It’s always a worrying experience when your check engine light is illuminated. Without knowing what the problem is, you’re literally in the dark with a faulty vehicle that could pose safety concerns for both you and other road users.

This is where ECU codes, or electronic control unit codes, come in as highly helpful indicators of the potential reasons why your vehicle isn’t in top working order.

In this article, we cover what an ECU code is, how to decipher an ECU code, go through the ECU error code list and more. Keep reading to find out more.

What is an ECU in a car?

An ECU fault, or ECM fault codes, are also known as a diagnostic trouble code (DTC) and it detects a malfunctioning within a modern vehicle.

When a fault occurs, an ECU fault code will be triggered, which will result in your check engine light illuminating. In short, this is the ECU code meaning.

This is part of a vehicle’s on-board diagnostic system and an ECU malfunction or fault code can show you where the problem lies in your car so that you can locate it and have it fixed.

How to decipher an ECU code

An engine control module code or an ECU code is made up of both a letter that is followed by four numbers. The first letter can be a P, B, C or U. They represent the following errors:

  • P: These are usually powertrain control module fault codes, and include issues with the engine, emission and transmission systems.
  • B: Body issues, including climate control, lighting, airbags, etc.
  • C: Chassis problems such as braking, steering and suspension.
  • U: Network communication errors that include wiring problems.

Next, you’ll either see the number 0 or a 1. Here’s what they represent:

  • 0: A generic ECU fault code
  • 1: An ECU fault code specific to your car manufacturer

The second number or digit will signal what area of concern the ECU fault relates to. Here’s a brief breakdown of these:

1. Emission Management (Fuel or Air Metering)
2. Injector Circuit (Fuel or Air Metering)
3. Ignition or Misfire
4. Auxiliary Emission Controls
5. Vehicle Speed Control and Idle Speed Control
6. Computer and Output Circuit
7. Transmission

Lastly, the final two digits will indicate the exact problem that your vehicle is encountering.

What are the most common fault codes

A short but useful ECU fault code list includes some of the following most commonly encountered ECU fault codes:

  • P0300-P0305: The engine is misfiring, with a specific focus on which engine cylinder is experiencing the problem or whether the issue relates to two or more cylinders.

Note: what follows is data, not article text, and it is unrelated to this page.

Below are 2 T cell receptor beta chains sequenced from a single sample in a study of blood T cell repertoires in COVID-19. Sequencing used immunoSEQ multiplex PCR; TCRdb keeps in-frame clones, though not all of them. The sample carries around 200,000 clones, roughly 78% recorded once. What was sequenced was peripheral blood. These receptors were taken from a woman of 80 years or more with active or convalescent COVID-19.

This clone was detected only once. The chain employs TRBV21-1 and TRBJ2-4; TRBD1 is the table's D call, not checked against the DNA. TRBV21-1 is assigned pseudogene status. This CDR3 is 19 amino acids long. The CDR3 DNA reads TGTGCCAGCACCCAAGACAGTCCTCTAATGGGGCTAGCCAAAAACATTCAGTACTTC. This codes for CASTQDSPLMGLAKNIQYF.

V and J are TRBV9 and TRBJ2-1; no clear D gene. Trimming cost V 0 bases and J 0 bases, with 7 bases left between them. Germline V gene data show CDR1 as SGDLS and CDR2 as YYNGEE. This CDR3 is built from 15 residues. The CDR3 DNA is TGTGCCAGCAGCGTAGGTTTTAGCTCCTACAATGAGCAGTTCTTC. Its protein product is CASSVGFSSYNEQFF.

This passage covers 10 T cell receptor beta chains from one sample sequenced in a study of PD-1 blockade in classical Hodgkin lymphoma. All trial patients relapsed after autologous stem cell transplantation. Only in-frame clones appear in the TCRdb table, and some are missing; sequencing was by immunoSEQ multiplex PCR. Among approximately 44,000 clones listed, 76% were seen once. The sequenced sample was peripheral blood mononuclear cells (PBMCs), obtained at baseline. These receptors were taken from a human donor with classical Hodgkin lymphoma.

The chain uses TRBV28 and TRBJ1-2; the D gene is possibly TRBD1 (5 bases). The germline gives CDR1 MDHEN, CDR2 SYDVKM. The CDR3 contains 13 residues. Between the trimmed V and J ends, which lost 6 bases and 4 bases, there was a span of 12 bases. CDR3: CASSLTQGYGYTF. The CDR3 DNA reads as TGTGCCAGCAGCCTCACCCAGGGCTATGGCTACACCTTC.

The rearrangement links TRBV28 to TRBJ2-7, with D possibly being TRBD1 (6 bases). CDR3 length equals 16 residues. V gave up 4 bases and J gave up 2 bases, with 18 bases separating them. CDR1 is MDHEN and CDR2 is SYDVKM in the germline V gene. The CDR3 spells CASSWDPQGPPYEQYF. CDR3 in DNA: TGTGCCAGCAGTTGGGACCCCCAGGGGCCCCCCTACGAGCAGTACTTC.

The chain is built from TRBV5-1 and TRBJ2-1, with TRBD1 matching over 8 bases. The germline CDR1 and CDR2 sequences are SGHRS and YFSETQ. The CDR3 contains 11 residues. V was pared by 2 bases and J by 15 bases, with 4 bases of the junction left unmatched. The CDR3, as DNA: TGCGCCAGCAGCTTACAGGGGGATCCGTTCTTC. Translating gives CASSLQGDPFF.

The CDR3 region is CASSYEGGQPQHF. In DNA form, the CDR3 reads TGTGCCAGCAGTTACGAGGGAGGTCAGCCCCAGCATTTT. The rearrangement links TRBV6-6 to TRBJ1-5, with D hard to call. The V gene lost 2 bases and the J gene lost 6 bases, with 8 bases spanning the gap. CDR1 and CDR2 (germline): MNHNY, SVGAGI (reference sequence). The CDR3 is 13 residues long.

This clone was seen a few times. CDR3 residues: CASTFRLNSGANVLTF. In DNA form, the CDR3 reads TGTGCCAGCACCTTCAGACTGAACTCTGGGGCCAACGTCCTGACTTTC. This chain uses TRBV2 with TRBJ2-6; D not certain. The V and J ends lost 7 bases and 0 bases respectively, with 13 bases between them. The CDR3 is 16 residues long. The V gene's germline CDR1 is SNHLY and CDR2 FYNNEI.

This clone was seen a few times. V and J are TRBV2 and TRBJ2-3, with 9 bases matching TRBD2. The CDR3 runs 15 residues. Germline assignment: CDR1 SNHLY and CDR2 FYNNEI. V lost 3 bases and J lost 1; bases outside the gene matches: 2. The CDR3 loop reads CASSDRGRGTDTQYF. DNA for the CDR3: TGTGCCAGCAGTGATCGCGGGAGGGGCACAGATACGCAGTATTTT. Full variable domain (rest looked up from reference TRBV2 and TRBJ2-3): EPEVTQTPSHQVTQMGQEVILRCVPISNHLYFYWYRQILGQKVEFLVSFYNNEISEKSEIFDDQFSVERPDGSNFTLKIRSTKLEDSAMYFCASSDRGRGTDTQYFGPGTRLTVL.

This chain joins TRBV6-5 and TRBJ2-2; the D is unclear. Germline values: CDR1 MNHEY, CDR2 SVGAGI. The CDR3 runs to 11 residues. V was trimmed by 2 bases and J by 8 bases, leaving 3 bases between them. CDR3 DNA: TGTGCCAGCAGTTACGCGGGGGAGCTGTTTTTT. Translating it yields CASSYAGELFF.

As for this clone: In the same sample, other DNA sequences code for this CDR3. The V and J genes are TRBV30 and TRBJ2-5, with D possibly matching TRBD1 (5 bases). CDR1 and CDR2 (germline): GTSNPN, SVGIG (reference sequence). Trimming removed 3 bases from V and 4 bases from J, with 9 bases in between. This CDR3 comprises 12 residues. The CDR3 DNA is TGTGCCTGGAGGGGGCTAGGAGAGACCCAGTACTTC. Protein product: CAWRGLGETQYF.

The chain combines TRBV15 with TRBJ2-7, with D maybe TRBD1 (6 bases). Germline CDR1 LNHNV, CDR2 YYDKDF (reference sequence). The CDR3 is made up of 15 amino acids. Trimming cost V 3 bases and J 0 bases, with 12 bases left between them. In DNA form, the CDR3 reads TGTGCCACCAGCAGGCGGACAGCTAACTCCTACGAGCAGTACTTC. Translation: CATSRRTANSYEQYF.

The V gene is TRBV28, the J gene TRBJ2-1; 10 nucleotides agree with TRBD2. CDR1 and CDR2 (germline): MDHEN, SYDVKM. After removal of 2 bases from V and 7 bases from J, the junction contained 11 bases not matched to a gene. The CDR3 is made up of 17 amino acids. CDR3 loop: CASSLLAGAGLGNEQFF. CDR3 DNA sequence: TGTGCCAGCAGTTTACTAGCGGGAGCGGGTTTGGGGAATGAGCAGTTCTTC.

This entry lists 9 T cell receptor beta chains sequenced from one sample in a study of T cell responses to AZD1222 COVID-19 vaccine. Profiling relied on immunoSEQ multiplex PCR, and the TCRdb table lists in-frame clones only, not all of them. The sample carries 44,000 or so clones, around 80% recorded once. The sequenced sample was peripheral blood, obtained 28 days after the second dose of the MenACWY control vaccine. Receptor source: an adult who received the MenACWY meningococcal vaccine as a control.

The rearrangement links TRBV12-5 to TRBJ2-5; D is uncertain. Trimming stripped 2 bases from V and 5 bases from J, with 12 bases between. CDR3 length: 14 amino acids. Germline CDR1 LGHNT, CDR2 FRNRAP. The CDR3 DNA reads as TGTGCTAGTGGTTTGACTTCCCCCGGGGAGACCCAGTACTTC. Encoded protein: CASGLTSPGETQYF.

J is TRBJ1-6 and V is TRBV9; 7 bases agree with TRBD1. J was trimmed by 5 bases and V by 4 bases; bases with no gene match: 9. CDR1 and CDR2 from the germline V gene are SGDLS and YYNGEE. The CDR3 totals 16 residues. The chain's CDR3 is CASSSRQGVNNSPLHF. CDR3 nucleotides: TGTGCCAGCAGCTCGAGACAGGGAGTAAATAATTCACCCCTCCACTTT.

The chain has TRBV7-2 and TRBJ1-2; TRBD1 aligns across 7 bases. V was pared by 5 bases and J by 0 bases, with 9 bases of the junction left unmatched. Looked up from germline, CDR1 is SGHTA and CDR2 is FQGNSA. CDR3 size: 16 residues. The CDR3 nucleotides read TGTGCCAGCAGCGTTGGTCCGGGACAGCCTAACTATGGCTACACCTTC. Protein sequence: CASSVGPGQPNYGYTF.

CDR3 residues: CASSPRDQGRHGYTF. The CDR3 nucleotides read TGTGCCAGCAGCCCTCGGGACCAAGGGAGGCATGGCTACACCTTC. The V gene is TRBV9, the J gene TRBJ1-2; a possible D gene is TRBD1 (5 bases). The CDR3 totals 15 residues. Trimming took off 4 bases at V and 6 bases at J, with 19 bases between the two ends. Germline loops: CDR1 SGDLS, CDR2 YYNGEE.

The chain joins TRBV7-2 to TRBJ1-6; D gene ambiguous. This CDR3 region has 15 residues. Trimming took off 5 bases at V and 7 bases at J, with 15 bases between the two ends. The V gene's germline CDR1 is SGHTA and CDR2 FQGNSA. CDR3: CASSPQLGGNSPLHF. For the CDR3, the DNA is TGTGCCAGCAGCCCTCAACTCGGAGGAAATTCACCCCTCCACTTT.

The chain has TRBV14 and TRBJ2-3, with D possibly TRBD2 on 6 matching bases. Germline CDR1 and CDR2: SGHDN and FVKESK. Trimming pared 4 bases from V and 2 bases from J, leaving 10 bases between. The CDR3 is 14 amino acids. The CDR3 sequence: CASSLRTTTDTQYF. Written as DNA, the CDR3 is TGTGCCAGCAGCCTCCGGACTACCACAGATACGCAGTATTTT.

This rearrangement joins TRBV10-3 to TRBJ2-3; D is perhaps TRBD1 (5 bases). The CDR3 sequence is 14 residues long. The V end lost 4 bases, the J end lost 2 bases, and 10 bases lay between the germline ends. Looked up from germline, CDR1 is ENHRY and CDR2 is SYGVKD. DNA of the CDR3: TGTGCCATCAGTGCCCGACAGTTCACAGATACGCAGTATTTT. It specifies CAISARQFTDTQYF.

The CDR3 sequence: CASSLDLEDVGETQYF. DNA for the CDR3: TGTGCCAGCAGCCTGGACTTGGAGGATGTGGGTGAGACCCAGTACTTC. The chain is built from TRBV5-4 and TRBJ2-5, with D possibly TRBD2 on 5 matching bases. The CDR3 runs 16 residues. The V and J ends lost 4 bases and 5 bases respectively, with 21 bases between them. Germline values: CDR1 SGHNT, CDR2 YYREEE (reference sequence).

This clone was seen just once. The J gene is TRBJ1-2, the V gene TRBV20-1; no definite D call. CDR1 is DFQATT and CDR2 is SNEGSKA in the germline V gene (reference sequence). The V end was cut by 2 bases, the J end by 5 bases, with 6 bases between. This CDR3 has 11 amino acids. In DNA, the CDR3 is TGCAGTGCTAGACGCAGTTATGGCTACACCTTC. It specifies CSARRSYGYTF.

• P0171, P0174: An indication of fuel trim trouble. It’s when the fuel/air ratio is off balance. It can be caused by leaking valves, dirty sensors or fuel injectors or low fuel pressure.
  • P0411, P0440, P0442, P0446, P0455: These codes appear when there are problems with the Evaporative Emission Control (EVAP) system. This happens if fuel vapor is failing to escape from the fuel tank.
  • P0420, P0430: These codes represent a catalytic converter issue such as leaking coolant or burning oil.
  • P0133, P0135, P0141: These are oxygen sensor codes. They are set off with the malfunctioning of the oxygen sensor or with the oxygen heater circuit that heats the O2 sensor upon starting a car.

In short, these are the most frequently encountered ECU malfunction codes. However, there are many other possible combinations that could signal other troubles your vehicle is facing.

How to delete EGR from ECU

If you would like to delete your exhaust gas recirculation (EGR) system, you can do so through the correct software for your vehicle. This should resolve any EGR-related issues. Depending on the error code, it might be better if a professional mechanic does that for you.

How to reset an ECU

There are numerous ECU fault symptoms that mean your vehicle needs to be looked at by professionals.It’s also possible to reset your ECU. You can do this by removing the ECM fuse. HOWEVER, we do not suggest you do this unless you are aware what you are doing. It’s always wiser if you talk to a professionalist of what to do in such a situation.


If your vehicle is experiencing symptoms of a bad engine control module, you’ll need professional help to have the issue addressed. At The Motor Company, you have trusted, professional, friendly and experienced vehicle and engine specialists who can help. Simply call us to book your car in for a repair at 0116 287 0792 or get in touch with us online. We’re happy to be of service to you to ensure your vehicle is safe on the roads for both you, your passengers and other road users.